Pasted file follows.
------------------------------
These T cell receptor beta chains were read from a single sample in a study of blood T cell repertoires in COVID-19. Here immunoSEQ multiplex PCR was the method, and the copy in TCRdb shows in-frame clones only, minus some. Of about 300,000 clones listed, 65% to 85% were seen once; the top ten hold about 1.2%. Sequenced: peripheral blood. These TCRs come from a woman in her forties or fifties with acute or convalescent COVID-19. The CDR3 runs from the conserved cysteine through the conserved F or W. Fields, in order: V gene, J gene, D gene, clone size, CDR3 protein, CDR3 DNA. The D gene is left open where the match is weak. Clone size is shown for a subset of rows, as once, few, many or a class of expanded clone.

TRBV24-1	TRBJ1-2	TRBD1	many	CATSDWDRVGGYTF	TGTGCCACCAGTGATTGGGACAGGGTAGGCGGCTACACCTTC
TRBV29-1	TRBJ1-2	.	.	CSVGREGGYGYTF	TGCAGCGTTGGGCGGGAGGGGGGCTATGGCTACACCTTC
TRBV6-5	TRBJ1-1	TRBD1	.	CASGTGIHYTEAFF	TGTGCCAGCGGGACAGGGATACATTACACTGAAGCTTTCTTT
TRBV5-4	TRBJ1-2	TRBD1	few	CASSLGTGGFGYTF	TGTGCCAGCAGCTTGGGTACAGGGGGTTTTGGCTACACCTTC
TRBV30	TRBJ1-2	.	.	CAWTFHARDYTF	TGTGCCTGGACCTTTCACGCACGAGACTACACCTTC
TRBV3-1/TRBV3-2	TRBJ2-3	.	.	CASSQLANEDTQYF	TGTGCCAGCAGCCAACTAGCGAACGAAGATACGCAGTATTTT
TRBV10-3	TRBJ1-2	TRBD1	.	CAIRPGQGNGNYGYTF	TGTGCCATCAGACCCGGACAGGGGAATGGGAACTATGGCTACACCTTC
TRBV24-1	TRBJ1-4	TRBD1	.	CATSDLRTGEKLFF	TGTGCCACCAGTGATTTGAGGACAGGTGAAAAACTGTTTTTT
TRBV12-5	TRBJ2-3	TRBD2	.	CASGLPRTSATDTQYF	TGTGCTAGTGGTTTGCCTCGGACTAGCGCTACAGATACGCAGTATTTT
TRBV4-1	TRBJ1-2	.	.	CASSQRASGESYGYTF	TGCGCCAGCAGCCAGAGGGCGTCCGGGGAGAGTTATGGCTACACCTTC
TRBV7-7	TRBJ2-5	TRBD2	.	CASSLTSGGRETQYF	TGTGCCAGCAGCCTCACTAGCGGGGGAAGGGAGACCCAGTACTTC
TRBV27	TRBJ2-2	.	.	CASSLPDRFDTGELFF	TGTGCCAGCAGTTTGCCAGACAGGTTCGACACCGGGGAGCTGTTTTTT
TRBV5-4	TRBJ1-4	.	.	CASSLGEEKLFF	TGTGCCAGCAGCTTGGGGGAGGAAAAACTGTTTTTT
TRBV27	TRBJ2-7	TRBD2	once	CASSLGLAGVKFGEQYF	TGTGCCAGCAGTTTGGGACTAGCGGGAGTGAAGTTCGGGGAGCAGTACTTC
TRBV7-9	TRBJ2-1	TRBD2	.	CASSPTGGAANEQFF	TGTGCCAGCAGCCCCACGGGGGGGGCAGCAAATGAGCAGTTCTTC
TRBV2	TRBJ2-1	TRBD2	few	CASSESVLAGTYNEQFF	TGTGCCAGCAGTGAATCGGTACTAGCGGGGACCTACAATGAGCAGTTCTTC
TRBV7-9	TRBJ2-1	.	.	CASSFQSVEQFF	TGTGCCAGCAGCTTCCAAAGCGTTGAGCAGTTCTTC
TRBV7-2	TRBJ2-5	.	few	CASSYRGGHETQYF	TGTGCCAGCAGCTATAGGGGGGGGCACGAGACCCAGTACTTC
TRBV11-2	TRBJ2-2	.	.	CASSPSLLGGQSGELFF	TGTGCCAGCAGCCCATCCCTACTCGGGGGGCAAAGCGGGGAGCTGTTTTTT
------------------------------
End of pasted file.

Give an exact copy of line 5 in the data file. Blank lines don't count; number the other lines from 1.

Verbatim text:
TRBV5-4	TRBJ1-2	TRBD1	few	CASSLGTGGFGYTF	TGTGCCAGCAGCTTGGGTACAGGGGGTTTTGGCTACACCTTC